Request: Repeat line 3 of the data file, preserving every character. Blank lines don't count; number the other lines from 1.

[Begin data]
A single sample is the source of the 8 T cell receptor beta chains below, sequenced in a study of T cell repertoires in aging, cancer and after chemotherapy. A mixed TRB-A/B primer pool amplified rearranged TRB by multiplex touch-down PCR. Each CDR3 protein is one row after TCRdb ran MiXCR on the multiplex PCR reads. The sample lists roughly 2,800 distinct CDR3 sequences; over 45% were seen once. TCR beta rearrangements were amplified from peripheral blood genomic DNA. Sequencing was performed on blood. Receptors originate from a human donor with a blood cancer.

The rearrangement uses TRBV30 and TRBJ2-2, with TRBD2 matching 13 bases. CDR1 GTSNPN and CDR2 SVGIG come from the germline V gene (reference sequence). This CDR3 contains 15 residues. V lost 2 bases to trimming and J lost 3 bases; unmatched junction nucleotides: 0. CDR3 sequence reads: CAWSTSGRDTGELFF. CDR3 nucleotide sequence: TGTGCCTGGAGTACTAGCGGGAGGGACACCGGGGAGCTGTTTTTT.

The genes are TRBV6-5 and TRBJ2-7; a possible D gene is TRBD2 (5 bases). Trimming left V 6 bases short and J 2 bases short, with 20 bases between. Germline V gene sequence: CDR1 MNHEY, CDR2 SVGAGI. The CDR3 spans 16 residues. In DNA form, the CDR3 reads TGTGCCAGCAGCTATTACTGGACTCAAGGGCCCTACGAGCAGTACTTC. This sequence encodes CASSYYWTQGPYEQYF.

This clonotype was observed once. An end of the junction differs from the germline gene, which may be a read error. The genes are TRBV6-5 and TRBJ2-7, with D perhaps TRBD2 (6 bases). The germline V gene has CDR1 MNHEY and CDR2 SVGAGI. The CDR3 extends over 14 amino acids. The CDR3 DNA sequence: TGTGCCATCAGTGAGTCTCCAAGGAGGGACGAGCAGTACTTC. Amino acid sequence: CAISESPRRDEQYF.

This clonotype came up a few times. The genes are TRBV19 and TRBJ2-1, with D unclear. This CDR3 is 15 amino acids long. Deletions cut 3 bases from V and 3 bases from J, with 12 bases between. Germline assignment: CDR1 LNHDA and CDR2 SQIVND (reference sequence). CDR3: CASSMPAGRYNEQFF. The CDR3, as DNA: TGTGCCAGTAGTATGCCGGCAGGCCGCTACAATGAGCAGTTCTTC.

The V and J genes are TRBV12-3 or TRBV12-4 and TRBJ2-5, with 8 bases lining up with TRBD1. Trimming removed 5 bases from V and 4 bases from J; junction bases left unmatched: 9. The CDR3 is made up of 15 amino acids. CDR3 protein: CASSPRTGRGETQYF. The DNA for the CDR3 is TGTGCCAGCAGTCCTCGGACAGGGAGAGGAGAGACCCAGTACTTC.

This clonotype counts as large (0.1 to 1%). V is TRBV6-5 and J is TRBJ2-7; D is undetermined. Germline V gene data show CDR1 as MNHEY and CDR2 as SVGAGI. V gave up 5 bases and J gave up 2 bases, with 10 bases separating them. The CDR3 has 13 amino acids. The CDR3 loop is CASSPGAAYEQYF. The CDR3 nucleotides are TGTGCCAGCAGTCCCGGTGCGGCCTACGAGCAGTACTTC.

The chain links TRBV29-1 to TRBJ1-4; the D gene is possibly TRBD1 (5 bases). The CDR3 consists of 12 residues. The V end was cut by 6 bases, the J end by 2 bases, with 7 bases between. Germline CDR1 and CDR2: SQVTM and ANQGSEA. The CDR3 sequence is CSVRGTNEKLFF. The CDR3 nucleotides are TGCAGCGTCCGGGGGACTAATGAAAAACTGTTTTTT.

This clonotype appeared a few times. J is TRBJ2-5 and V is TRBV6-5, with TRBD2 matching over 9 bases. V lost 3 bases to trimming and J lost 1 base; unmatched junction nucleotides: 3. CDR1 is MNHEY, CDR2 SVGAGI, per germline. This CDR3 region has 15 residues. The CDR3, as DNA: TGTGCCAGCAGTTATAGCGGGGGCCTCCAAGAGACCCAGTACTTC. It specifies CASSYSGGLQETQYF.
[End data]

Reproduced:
The genes are TRBV6-5 and TRBJ2-7; a possible D gene is TRBD2 (5 bases). Trimming left V 6 bases short and J 2 bases short, with 20 bases between. Germline V gene sequence: CDR1 MNHEY, CDR2 SVGAGI. The CDR3 spans 16 residues. In DNA form, the CDR3 reads TGTGCCAGCAGCTATTACTGGACTCAAGGGCCCTACGAGCAGTACTTC. This sequence encodes CASSYYWTQGPYEQYF.